I've made two incomplete games, one sitting at about 400 lines and the other at about 600 so far.
Some things I found to help:
Make lots of small comments, short and to the point.
Make lots of functions.
Name the functions well, you easily know what they do by name alone.
I like to name my function starting with update or draw. ie. draw_lines() or update_actors(). This goes back to naming them well.
Holding alt and pressing up or down jumps you to the previous or next function. By segregating tasks into functions (even if not necessary) you can later find the block of code you need quickly.
Hope that helps.
The best shortcut though is still alt-up/down to jump to the previous/next function. But yeah, keeping clean code on such a small editor is quite hard and I'm really tempted to copy/pasta this into vim/Sublime text/notepad to have a better view of the code :/ ...
My LD game got to about 600 lines and by the end I definitely wanted to take vim to it to rearrange some of the functions, thought grouping things like akilism mentioned (draw functions, update functions) helped tremendously.
If I had to pick a few vim features that would help a lot,
- marks - I don't use these a ton in normal vim, but a list in the top-left would be lovely
- keyboard visual selection - the mouse is nice but implied scrolling is always a little weird
- tags - either as a simple "jump to word under cursor" or "jump to [function <word-under-cursor>] or a more sophisticated system this'd be lovely (looks like ctags supports Lua too!)
311 lines on my super-simple fly-through-the-walls game. I'll probably hit 400 if/when I update it to have a title screen and 2-player/difficulty options.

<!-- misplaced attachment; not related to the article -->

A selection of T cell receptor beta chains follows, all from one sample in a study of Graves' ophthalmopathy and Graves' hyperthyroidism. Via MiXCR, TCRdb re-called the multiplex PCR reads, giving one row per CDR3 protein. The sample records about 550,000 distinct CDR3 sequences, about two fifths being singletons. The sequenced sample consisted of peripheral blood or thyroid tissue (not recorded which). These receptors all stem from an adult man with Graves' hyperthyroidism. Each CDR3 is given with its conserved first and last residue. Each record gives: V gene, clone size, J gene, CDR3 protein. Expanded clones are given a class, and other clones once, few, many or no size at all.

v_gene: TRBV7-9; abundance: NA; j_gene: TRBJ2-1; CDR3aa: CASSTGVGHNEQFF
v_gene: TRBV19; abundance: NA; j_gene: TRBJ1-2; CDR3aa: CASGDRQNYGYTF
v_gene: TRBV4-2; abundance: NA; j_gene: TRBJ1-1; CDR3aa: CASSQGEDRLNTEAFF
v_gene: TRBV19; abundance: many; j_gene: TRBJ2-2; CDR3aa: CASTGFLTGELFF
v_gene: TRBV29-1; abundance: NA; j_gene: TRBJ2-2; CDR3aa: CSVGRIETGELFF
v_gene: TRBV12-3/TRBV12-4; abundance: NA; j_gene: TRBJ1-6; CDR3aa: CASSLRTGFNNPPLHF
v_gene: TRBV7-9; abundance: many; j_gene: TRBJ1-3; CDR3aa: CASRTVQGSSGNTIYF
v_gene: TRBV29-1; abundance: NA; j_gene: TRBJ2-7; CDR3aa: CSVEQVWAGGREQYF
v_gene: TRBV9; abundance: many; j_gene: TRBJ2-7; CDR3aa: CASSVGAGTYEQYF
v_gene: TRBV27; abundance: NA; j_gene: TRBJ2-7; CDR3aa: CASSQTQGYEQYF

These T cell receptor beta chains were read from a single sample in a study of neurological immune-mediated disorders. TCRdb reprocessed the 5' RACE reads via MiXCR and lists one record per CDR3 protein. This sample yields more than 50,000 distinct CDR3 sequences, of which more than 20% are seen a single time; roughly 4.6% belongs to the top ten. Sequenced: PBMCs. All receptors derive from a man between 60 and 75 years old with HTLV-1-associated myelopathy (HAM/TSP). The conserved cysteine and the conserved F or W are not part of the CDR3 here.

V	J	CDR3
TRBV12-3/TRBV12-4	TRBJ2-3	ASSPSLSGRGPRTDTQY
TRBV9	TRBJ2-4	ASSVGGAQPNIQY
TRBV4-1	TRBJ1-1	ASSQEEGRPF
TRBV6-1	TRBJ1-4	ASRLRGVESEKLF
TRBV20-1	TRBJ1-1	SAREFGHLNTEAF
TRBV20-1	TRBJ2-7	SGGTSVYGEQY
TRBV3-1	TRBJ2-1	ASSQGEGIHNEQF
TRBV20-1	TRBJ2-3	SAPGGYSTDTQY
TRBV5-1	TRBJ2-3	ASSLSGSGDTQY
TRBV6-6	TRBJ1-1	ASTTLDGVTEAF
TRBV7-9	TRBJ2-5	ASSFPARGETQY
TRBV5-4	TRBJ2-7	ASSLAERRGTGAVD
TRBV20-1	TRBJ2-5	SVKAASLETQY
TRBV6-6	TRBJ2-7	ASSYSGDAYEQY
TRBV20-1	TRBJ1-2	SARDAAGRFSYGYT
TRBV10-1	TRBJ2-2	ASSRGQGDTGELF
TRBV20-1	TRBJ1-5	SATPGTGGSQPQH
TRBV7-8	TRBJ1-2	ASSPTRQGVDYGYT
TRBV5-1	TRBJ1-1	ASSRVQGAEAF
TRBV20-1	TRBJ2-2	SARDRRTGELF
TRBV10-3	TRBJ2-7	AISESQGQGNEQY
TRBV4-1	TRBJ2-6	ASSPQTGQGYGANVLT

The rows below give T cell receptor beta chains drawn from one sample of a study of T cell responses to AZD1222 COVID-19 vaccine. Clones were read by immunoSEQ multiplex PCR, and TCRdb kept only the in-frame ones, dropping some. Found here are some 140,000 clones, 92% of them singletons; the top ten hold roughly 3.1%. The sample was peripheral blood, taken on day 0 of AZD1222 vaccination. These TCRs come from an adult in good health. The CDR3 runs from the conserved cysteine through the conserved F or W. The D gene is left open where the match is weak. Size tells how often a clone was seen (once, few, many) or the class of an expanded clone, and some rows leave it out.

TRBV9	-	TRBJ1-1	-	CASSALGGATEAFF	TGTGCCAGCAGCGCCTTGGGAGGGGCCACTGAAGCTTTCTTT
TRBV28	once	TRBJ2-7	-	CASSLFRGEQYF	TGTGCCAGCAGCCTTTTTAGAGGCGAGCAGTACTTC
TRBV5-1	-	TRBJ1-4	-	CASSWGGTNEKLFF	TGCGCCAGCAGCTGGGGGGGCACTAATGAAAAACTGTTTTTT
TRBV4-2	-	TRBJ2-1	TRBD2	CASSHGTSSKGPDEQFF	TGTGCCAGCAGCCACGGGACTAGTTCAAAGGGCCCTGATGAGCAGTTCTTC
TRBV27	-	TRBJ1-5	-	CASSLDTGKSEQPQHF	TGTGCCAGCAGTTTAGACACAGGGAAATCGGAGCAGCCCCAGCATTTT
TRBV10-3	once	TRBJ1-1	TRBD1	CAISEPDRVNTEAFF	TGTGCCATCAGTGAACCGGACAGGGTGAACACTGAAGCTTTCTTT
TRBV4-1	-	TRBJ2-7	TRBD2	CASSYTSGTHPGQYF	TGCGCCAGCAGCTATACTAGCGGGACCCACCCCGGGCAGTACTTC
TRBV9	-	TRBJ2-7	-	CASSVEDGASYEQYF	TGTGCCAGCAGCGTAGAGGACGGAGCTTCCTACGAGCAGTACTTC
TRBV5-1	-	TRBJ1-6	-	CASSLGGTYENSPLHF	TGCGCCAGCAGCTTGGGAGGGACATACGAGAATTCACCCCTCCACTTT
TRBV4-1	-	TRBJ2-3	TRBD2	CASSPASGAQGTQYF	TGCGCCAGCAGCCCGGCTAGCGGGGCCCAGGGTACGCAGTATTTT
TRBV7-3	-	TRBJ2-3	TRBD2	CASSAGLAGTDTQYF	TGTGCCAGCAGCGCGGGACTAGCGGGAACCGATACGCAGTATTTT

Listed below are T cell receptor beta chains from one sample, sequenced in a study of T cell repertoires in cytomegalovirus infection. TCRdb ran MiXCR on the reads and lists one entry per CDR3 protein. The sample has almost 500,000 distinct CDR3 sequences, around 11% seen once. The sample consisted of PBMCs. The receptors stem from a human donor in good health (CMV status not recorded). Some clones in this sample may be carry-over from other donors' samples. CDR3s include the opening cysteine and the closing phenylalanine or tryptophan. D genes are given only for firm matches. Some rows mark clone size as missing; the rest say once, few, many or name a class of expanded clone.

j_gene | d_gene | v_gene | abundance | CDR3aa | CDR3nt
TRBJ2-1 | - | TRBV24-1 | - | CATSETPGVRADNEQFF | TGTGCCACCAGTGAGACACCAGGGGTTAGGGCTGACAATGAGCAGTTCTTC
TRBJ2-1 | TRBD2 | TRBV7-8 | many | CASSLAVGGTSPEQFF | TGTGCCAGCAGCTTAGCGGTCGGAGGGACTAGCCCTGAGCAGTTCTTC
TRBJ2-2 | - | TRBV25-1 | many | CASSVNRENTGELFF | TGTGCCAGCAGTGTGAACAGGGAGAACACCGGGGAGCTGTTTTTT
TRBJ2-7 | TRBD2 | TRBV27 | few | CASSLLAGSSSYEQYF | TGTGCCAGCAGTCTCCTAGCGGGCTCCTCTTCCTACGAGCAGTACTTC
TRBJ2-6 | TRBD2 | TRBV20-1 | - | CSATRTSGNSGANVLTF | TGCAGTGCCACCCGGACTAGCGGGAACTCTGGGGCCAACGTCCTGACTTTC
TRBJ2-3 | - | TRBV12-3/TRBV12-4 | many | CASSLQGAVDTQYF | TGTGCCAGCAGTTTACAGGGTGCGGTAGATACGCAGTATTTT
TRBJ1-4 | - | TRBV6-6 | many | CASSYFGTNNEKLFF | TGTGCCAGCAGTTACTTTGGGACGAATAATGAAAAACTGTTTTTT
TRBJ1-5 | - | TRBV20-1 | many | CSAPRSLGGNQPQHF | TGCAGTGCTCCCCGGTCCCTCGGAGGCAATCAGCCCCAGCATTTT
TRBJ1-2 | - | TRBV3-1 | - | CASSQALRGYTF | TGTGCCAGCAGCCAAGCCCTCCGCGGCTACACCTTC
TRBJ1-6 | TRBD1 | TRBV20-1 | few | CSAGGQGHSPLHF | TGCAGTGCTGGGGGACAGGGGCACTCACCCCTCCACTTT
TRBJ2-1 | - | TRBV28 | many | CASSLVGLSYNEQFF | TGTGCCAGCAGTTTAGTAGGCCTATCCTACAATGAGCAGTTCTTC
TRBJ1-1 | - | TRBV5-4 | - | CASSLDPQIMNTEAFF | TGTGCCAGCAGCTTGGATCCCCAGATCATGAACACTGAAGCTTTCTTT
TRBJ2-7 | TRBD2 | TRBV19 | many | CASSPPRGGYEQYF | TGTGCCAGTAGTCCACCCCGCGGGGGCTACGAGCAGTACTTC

I kept my code mostly grouped by which part of the game they handle--effects in one place, player's update/draw functions in one place, wall update/draw functions in one place (the collision-handling code went in between them) and then _init, _update, and _draw in that order.
I kept thinking that I'd be happier using Sublime Text to edit this stuff, but I wound up doing all my code in the built-in editor. You'd think I would miss my find/replace, but I really didn't need it.
Hmm, I just open the p8 file directly in Sublime, switch the syntax coloring to lua, and code away, no need to cut-and-paste around.
Slightly less convinient to launch the game (after saving in Sublime, switch back to pico-8, and press up,up,enter,up,up,enter (= go back in history to load, and go back in history to run)), but MUCH more convinient to code. :)
Ohh, and you must pay attention that the p8 file contains all other data besides the code too - so if you modify your sprites or sounds or whatever, you must remember to save in pico-8, otherwise you will overwrite you non-code changes with the previous version from the open p8 in Sublime.
I found this ugly trick to avoid reoad load/run manualy each time when switching back from an external editor.
Put this at the end of the lua souce (replace cartname wiith the current one)
if peek(0x4300) == 0 then poke(0x4300,1) load("cartname") run() else poke(0x4300,0) end
Run once > edit in external editor & save > switch back to pico8 > Ctrl+R
@toffer -- that's ingenious!
How about this:
Using CTRL-R to run automatically reloads the last loaded/saved filename if there are no unsaved changes.
So if you make edits to code both externally and in pico-8's editor and then CTRL-R, only the later will be observed. If you don't use an external editor at all (and you don't otherwise mess with the cart file while editing), CTRL-R will have the same behaviour as it currently does.
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